At 2018 season finale in Tarumã, the improvement from the new engine was clear, as the qualifying time improved by nearly 2 seconds compared to the last time the car visited the place. Source: Absoluta Racing [7].

For 2019, the technical regulations split the former P1 class in two: P1 would be the category for modern prototypes (AJR, Ginetta G57, Sigma P1 and DTR01) and P2 would be the class for older designs (MRX, MCR Grand Am, Predador, Scorpion, Tubarão IX and the GeeBee). The good performance obtained in the last rounds of 2018 were an indication that the new season would be a success, which was confirmed with two consecutive wins at Curitiba and Goiânia.

The Goiânia round also was stage of a scene that, even being sad due to the financial loss, was a reminder of the golden age of F1. About one hour and a half in the race the 427 engine blew up leaving an enormous cloud of white smoke, forcing the team to return to the 406 V8 engine for the remaining of the season.

The 427 engine blew up on a big cloud of smoke during the Goiânia round.

The wheels of fortune have changed for the Absoluta team, as two retirements at Santa Cruz do Sul and Velopark left the squad sitting while rivals Mauro Kern and Paulo Sousa built a considerable advantage in the points table.

The split of the P1 class for 2019 promised a competitive scenario for the Absoluta Racing team in the new P2 class. Source: Absoluta Racing [7].

For the fifth round the son and father duo obtained a fourth place finish in class, however at this point the gap to the Tubarão IX squad was already far too great to recover, and hence the team choose not to run the final rounds. The last time the GeeBee R1 would see action would be in a regional Formula Libre race organized by LDA, where Ney Faustini obtained the pole-position and two overall wins.

The last race for the GeeBee R1 with Ney Faustini was a regional championship Formula Libre double header organized by LDA, in 2019. Source Absoluta Racing [7].

Ever since the prototype returned to the Pimenta family, while Absoluta Racing team focused its efforts to bring the Alfran 450A prototype up to date for the 2021 Endurance Brasil season.

Technical Analysis

Part 1 – Chassis

The GeeBee chassis is a 4130 steel tubeframe, fully developed with CAD and following the guidelines from Articles 258A (Sports Racing Cars) and 259 (Production Sports Car – Group CN) of the FIA Annex J. The project focuses on safety, with a 6 point rollbar and carbon fiber crash boxes at both ends (a first for Brazilian built cars).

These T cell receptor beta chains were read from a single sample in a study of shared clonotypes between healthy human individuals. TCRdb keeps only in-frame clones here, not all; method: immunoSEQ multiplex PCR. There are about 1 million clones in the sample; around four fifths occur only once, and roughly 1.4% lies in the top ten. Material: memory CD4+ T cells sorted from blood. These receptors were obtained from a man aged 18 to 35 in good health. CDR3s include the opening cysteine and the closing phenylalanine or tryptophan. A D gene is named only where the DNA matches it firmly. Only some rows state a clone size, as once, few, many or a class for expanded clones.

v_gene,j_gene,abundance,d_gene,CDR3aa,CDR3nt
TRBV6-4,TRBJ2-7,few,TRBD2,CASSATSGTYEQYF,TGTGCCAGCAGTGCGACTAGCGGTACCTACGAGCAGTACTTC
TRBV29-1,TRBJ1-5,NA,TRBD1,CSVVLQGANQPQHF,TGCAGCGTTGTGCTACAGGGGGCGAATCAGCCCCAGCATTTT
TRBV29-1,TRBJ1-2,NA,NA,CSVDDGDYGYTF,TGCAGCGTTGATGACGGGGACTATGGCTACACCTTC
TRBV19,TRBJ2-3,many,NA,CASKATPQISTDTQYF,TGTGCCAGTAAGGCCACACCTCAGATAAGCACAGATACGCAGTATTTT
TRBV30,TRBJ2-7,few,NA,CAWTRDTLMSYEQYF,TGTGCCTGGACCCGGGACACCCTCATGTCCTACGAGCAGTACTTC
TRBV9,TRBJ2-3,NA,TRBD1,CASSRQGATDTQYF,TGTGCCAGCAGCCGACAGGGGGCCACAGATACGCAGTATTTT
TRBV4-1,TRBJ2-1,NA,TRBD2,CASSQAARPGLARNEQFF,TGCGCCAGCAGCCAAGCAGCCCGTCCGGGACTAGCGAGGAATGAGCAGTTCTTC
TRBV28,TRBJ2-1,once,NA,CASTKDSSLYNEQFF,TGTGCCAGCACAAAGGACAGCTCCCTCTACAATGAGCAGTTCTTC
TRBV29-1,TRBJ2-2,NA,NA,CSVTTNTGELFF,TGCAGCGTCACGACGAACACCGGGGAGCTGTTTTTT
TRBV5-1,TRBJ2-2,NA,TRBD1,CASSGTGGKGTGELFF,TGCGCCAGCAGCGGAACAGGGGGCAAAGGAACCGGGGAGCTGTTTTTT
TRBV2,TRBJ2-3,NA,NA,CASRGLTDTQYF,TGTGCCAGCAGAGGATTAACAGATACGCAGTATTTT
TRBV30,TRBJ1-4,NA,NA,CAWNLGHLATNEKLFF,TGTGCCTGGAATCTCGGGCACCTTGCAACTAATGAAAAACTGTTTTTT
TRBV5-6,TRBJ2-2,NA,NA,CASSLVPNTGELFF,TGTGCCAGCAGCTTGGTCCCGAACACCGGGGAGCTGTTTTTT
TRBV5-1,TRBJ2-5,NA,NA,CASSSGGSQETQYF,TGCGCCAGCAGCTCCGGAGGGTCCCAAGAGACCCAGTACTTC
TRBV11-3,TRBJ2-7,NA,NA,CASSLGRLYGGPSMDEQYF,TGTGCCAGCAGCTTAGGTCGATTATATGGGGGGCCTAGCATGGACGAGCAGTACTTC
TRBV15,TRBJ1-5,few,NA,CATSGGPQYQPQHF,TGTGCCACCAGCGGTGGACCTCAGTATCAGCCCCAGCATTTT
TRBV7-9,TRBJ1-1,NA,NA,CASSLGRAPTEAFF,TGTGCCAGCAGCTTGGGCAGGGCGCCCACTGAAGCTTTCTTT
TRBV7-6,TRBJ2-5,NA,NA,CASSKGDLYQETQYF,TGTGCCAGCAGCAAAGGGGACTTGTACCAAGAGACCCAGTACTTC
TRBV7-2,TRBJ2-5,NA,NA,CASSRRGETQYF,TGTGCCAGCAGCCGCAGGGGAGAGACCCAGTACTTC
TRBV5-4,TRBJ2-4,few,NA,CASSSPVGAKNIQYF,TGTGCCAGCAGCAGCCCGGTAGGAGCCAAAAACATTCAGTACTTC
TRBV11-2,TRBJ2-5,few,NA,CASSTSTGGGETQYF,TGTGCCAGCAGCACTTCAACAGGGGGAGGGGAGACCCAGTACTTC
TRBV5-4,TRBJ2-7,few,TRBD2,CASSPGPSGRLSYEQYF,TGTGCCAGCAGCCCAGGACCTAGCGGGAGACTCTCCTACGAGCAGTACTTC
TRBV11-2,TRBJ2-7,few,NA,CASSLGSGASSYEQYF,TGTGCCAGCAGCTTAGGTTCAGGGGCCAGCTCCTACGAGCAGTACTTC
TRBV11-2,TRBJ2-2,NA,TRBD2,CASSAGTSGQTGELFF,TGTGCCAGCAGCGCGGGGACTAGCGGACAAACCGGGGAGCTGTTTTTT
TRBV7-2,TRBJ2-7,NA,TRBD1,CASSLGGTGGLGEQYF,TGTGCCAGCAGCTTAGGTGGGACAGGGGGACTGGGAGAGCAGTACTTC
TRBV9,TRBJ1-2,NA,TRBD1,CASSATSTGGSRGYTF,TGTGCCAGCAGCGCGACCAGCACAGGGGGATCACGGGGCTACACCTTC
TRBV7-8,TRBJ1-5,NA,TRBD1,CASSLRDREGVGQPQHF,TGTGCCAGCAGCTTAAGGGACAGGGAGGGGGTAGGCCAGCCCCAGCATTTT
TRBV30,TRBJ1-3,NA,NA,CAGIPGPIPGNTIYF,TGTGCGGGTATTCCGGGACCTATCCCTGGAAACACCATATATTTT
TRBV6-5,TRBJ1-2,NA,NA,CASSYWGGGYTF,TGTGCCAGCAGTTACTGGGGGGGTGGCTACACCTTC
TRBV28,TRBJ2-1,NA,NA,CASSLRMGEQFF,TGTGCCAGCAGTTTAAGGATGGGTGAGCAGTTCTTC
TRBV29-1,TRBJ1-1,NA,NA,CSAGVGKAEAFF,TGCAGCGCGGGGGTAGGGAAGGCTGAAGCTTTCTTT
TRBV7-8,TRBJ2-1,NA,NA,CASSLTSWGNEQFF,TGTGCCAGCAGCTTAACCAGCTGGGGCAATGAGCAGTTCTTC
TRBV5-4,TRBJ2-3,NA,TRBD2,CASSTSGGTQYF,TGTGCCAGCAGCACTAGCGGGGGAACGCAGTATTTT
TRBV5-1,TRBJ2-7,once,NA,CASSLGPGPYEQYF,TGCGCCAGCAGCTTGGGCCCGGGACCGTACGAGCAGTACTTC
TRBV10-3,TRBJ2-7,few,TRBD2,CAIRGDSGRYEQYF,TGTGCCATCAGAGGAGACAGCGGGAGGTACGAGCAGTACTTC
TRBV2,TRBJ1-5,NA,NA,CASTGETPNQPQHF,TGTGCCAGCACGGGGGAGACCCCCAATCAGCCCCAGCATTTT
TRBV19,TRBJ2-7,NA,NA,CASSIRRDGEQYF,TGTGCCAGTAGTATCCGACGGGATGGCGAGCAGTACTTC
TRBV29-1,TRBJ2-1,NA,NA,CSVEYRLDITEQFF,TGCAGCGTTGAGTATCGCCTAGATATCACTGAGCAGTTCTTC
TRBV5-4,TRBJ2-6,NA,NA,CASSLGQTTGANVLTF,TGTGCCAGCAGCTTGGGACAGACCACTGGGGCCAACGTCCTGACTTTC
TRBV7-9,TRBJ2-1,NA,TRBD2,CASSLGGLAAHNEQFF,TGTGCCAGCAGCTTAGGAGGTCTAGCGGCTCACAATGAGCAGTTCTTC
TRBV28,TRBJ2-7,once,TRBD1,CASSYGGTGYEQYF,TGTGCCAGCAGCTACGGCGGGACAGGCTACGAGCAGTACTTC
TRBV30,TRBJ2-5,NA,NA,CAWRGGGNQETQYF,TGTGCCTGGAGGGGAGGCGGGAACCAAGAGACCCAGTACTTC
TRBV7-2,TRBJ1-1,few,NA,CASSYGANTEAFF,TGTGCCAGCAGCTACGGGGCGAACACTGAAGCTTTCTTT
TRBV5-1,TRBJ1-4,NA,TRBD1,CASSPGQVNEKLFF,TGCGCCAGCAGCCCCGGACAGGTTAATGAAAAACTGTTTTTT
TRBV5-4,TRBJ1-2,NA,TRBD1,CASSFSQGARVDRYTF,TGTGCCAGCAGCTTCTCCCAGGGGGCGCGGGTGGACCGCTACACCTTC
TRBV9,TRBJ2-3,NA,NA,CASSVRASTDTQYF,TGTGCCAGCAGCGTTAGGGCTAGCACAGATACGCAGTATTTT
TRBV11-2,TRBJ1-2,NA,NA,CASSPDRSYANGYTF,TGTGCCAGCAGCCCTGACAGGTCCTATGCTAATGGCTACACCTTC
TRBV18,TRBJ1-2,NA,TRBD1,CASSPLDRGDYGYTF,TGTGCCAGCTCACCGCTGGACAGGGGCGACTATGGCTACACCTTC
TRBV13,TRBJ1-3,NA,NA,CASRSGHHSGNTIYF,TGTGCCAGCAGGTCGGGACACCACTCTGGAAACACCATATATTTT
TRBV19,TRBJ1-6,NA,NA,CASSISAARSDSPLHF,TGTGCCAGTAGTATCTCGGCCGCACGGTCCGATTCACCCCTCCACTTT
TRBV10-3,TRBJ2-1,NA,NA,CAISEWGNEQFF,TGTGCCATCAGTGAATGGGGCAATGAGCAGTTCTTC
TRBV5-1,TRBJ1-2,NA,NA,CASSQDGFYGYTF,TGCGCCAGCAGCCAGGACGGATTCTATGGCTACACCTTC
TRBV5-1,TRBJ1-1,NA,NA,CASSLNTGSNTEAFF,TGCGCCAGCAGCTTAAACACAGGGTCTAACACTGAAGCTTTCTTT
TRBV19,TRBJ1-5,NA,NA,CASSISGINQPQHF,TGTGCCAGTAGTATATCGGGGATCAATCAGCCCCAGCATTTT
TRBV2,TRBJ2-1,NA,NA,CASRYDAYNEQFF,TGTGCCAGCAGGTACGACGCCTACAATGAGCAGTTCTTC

Front Crash Box for the first iteration GeeBee R1. Source: GT Racecars [8].

Suspension design is double-A on all corners, with push rods, rockers and Koni shock absorbers. Front end bodywork has a cover to facilitate access to adjust the shocks and other systems.

GeeBee R1 rear suspension.

Initially, the GT R1 used 18” wheels similar in size to those used in Brazilian Stock Cars, with 285/645 tires all around. Ventilated discs are present on all 4 wheels, with 6 piston calipers at the front and 4 piston calipers at the rear. In the 2009 update, the wheels were replaced by Oz center nut units (the first version used 5 nut wheels, similar to a road car) and the rear tires were enlarged to 305.

From the beginning, there is hydraulic power steering, and the suspension was fully redesigned with the new wheel set up.

Steering system for the GeeBee R1.

Bodywork employs a mix of carbon and glass fiber, to a total weight of 970 kg.

Part 2 – Powertrain

As already mentioned, the GT R1 initially received the Powertrain from the Avallone prototype in which the Pimenta Family competed at the 1993 Millle Miglia. The engine was an old school carbureted Chevy 350 V8, with a cast iron block mated to a Hewland DG300 5 speed manual transmission, a versatile project that equipped a vast array of cars in the 70’s, from F1 and F5000 single seaters to Le Mans and Can-Am prototypes.

Hewland DG300 transaxle, similar to the one used on the GT R1.

The old gearbox actually was the Achilles’ heel for the R1, and by 2009 it had already been replaced by a 6 speed sequential Xtrac P386D, the same originally developed for the Daytona Prototypes and that found its way also in the JL-G09 Brazilian Stock Cars.

P386D Transaxle.

Speaking of engine, while at the hands of the DIMEP team there was also the option to use the larger Chevy 406 V8 from the Corvette used by Dimas Pimenta to run in editions of the some Mille Miglia and for Mile Speed Race Events. With a Holley carburator, this engine achieved a maximum power output of 730 HP, as tested by Racing Magazine, and has even being installed in the GT R1, albeit limited to circa 520 HP to protect the transmission and driveline components.

Corvette used by Dimas de Melo Pimenta in speed contests. Source: Blog da Mil Milhas [9].